Document Type

Article

Publication Version

Submitted Manuscript

Publication Date

2014

Journal or Book Title

Journal of Career Assessment

Volume

22

Issue

1

First Page

89

Last Page

101

DOI

10.1177/1069072713487975

Abstract

We examined the role of self-reported effort in predicting chemistry and physics achievement after controlling for prior achievement, gender, and mathematics/science self-efficacy and interest. The data were collected from two Asian Indian high school samples. Self-reported effort was hypothesized to be the most salient predictor of achievement, given its important role in the Asian Indian culture. Based on prior findings, it was also hypothesized that gender would moderate the effect of interest on achievement. Both hypotheses were supported. After other key variables were controlled (prior achievement, gender, and mathematics/science self-efficacy and interest), self-reported effort was a significant predictor of both chemistry achievement and physics achievement. Moreover, gender did moderate the relation of interest and achievement. Boys who were more interested in physics and chemistry achieved higher scores, but girls’ level of interest did not correlate with their achievement.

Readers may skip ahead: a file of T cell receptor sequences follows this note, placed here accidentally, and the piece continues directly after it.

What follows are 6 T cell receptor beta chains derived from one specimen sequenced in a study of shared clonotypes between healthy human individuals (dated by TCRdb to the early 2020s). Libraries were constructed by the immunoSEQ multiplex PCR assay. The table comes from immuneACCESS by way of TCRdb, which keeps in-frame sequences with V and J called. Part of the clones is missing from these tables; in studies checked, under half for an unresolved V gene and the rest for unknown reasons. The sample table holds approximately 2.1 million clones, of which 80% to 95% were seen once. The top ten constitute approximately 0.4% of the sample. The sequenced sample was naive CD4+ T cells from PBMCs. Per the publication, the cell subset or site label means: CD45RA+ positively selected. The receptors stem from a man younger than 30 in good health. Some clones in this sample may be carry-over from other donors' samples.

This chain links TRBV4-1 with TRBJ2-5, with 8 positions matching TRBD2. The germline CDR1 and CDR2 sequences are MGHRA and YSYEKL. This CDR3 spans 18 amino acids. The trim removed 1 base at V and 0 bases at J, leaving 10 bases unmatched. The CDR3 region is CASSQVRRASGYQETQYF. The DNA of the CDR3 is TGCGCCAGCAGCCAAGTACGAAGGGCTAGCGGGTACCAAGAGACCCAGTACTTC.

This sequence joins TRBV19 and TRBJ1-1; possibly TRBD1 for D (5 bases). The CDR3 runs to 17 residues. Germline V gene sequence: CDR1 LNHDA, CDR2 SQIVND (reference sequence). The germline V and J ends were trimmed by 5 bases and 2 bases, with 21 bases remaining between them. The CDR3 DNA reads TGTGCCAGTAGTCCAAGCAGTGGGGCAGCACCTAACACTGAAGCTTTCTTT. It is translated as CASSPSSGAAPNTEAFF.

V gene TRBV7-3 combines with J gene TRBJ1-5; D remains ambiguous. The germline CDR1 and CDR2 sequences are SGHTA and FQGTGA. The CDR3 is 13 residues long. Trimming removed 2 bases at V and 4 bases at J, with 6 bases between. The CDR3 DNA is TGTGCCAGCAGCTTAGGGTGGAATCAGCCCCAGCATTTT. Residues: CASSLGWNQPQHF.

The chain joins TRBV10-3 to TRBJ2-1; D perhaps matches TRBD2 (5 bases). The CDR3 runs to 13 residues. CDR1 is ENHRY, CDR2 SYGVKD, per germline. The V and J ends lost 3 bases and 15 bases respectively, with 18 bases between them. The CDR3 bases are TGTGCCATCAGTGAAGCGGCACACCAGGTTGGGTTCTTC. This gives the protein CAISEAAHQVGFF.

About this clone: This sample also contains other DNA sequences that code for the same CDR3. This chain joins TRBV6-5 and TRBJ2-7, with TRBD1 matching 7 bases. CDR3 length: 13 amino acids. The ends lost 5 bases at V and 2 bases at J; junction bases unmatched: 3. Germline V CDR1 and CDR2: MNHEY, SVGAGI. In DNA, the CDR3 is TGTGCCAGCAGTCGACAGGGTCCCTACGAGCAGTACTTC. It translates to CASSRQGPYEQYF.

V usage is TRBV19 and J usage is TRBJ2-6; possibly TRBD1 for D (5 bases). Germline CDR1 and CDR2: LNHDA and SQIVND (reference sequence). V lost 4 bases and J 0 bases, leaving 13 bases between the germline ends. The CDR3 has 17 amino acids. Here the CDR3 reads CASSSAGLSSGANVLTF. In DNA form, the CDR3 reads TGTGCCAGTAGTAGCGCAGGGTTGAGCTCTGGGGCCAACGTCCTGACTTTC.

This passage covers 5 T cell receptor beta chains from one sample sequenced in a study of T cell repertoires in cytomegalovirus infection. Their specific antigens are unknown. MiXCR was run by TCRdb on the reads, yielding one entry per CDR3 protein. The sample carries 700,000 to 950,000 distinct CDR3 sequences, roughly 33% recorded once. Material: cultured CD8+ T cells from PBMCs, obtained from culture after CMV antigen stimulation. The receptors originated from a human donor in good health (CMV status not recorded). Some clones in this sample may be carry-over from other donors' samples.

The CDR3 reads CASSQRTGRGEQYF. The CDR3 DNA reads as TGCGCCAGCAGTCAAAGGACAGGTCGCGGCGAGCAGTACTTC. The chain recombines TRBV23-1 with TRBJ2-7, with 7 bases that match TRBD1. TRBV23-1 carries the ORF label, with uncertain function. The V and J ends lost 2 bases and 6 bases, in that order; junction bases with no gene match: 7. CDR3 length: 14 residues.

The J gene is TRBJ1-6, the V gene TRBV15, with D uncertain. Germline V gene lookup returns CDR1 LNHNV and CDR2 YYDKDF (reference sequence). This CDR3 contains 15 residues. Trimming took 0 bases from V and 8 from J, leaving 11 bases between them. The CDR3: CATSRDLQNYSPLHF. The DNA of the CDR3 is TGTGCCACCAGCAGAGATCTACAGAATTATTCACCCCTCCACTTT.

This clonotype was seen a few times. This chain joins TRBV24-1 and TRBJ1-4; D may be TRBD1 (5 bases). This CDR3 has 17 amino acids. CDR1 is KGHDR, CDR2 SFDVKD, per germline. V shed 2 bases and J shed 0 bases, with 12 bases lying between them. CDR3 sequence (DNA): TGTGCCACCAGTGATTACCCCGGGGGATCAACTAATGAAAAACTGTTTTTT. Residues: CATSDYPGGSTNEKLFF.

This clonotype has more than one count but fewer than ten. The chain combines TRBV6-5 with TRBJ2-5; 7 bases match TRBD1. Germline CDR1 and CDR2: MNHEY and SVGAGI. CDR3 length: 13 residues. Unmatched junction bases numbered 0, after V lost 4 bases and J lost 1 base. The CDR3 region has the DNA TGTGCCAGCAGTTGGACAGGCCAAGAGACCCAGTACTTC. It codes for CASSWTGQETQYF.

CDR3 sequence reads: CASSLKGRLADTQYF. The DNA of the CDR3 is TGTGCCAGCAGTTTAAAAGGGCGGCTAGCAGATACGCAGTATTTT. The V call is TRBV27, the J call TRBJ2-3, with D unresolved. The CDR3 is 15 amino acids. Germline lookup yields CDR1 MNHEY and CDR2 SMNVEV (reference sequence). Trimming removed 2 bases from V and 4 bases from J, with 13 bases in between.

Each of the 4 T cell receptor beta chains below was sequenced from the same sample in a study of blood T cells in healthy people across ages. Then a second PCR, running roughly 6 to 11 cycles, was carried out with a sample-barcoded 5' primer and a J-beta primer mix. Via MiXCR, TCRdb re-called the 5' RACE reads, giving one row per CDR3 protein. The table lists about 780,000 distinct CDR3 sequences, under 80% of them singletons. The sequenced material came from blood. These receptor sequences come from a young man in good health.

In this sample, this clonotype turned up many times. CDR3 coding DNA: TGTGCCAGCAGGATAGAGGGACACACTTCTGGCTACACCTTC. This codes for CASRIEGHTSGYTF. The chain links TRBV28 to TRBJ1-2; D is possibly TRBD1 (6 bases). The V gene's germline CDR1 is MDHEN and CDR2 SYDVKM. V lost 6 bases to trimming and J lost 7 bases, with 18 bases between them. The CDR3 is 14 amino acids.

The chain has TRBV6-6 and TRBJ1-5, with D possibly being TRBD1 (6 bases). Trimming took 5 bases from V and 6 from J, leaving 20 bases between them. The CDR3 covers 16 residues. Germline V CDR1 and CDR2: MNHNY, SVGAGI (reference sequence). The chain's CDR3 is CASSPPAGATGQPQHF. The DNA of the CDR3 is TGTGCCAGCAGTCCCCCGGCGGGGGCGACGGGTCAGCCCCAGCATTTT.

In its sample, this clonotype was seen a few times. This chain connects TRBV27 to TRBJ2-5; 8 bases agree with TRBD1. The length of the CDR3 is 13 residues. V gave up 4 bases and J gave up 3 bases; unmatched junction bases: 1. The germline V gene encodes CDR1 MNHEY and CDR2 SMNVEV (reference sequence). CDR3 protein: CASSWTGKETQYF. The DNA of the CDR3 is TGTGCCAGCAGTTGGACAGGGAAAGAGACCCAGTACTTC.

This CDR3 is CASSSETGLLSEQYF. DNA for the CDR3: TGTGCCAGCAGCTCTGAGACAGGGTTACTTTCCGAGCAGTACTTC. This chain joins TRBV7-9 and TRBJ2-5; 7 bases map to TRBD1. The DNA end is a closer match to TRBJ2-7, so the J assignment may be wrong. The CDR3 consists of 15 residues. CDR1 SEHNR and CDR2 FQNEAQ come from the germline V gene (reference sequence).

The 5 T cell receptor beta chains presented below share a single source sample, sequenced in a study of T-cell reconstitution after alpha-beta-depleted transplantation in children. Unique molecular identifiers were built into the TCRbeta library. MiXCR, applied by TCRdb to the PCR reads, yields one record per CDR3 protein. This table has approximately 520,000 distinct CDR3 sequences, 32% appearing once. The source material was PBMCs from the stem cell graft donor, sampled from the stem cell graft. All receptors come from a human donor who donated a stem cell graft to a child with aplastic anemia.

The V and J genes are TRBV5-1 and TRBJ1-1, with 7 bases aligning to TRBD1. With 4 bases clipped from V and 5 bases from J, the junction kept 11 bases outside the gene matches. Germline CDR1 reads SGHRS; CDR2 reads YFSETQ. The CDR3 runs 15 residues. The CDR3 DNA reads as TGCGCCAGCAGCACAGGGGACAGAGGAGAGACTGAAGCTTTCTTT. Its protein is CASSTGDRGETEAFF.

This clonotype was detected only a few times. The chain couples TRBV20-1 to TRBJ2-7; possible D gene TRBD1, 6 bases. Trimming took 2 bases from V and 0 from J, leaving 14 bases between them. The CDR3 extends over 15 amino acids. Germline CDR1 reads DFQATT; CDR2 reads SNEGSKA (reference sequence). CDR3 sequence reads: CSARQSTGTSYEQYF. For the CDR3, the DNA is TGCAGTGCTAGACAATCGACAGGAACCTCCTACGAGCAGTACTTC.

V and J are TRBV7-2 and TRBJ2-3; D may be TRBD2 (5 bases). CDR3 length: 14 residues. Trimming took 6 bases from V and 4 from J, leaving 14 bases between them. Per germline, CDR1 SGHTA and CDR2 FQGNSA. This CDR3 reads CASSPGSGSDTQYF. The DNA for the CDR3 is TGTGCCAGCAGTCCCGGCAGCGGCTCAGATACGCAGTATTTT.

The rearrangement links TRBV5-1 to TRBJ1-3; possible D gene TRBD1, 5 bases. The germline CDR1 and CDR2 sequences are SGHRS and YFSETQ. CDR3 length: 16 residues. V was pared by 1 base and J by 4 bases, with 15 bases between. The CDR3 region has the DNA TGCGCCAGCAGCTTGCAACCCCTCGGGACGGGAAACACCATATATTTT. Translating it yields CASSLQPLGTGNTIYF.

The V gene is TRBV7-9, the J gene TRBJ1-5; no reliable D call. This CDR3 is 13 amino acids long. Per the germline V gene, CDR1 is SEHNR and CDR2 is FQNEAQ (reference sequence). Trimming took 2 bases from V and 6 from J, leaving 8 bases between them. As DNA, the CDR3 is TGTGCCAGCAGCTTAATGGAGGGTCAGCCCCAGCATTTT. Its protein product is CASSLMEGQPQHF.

Comments

This is a manuscript of an article from Journal of Career Assessment 22 (2014): 89, doi:10.1177/1069072713487975. Posted with permission.

Copyright Owner

The Authors

Language

en

File Format

application/pdf